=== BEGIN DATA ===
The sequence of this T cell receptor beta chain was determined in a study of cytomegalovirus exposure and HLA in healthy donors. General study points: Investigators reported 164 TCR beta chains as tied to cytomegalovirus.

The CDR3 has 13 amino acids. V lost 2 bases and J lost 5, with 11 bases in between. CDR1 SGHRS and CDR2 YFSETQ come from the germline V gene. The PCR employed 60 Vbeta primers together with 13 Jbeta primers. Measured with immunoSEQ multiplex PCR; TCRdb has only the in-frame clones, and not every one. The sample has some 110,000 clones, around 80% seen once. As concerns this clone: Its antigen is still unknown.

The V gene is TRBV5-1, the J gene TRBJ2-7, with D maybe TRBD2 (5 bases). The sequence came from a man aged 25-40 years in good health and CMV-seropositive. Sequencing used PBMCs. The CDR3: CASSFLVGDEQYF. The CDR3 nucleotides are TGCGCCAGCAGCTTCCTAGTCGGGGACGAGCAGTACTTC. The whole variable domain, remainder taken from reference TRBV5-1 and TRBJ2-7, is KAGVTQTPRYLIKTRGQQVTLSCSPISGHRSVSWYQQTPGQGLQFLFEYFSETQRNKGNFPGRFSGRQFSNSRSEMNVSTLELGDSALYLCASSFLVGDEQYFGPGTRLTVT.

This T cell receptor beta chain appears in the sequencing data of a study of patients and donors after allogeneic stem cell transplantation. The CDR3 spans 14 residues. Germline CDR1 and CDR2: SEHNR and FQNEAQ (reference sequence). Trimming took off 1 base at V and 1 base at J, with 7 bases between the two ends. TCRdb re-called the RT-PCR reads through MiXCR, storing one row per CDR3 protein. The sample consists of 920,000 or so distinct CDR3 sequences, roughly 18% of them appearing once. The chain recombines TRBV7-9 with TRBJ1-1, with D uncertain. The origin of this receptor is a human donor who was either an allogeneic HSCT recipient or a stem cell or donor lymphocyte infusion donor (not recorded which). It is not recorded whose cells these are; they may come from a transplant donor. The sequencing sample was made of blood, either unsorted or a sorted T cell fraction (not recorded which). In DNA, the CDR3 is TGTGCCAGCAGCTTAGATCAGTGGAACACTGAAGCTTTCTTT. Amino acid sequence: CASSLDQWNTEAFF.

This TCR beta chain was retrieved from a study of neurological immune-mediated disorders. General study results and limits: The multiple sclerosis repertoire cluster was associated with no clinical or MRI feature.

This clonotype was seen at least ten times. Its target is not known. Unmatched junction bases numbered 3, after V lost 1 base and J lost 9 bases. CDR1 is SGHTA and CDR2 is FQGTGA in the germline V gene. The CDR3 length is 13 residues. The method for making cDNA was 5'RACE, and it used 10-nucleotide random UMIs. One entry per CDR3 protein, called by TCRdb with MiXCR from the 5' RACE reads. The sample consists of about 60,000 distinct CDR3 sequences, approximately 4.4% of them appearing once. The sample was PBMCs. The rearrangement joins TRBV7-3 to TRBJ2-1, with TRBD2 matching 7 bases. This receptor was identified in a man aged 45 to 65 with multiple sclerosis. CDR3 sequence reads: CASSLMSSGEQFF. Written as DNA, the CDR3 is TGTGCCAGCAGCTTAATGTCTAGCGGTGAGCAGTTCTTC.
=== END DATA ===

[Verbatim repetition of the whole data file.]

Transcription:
The sequence of this T cell receptor beta chain was determined in a study of cytomegalovirus exposure and HLA in healthy donors. General study points: Investigators reported 164 TCR beta chains as tied to cytomegalovirus.

The CDR3 has 13 amino acids. V lost 2 bases and J lost 5, with 11 bases in between. CDR1 SGHRS and CDR2 YFSETQ come from the germline V gene. The PCR employed 60 Vbeta primers together with 13 Jbeta primers. Measured with immunoSEQ multiplex PCR; TCRdb has only the in-frame clones, and not every one. The sample has some 110,000 clones, around 80% seen once. As concerns this clone: Its antigen is still unknown.

The V gene is TRBV5-1, the J gene TRBJ2-7, with D maybe TRBD2 (5 bases). The sequence came from a man aged 25-40 years in good health and CMV-seropositive. Sequencing used PBMCs. The CDR3: CASSFLVGDEQYF. The CDR3 nucleotides are TGCGCCAGCAGCTTCCTAGTCGGGGACGAGCAGTACTTC. The whole variable domain, remainder taken from reference TRBV5-1 and TRBJ2-7, is KAGVTQTPRYLIKTRGQQVTLSCSPISGHRSVSWYQQTPGQGLQFLFEYFSETQRNKGNFPGRFSGRQFSNSRSEMNVSTLELGDSALYLCASSFLVGDEQYFGPGTRLTVT.

This T cell receptor beta chain appears in the sequencing data of a study of patients and donors after allogeneic stem cell transplantation. The CDR3 spans 14 residues. Germline CDR1 and CDR2: SEHNR and FQNEAQ (reference sequence). Trimming took off 1 base at V and 1 base at J, with 7 bases between the two ends. TCRdb re-called the RT-PCR reads through MiXCR, storing one row per CDR3 protein. The sample consists of 920,000 or so distinct CDR3 sequences, roughly 18% of them appearing once. The chain recombines TRBV7-9 with TRBJ1-1, with D uncertain. The origin of this receptor is a human donor who was either an allogeneic HSCT recipient or a stem cell or donor lymphocyte infusion donor (not recorded which). It is not recorded whose cells these are; they may come from a transplant donor. The sequencing sample was made of blood, either unsorted or a sorted T cell fraction (not recorded which). In DNA, the CDR3 is TGTGCCAGCAGCTTAGATCAGTGGAACACTGAAGCTTTCTTT. Amino acid sequence: CASSLDQWNTEAFF.

This TCR beta chain was retrieved from a study of neurological immune-mediated disorders. General study results and limits: The multiple sclerosis repertoire cluster was associated with no clinical or MRI feature.

This clonotype was seen at least ten times. Its target is not known. Unmatched junction bases numbered 3, after V lost 1 base and J lost 9 bases. CDR1 is SGHTA and CDR2 is FQGTGA in the germline V gene. The CDR3 length is 13 residues. The method for making cDNA was 5'RACE, and it used 10-nucleotide random UMIs. One entry per CDR3 protein, called by TCRdb with MiXCR from the 5' RACE reads. The sample consists of about 60,000 distinct CDR3 sequences, approximately 4.4% of them appearing once. The sample was PBMCs. The rearrangement joins TRBV7-3 to TRBJ2-1, with TRBD2 matching 7 bases. This receptor was identified in a man aged 45 to 65 with multiple sclerosis. CDR3 sequence reads: CASSLMSSGEQFF. Written as DNA, the CDR3 is TGTGCCAGCAGCTTAATGTCTAGCGGTGAGCAGTTCTTC.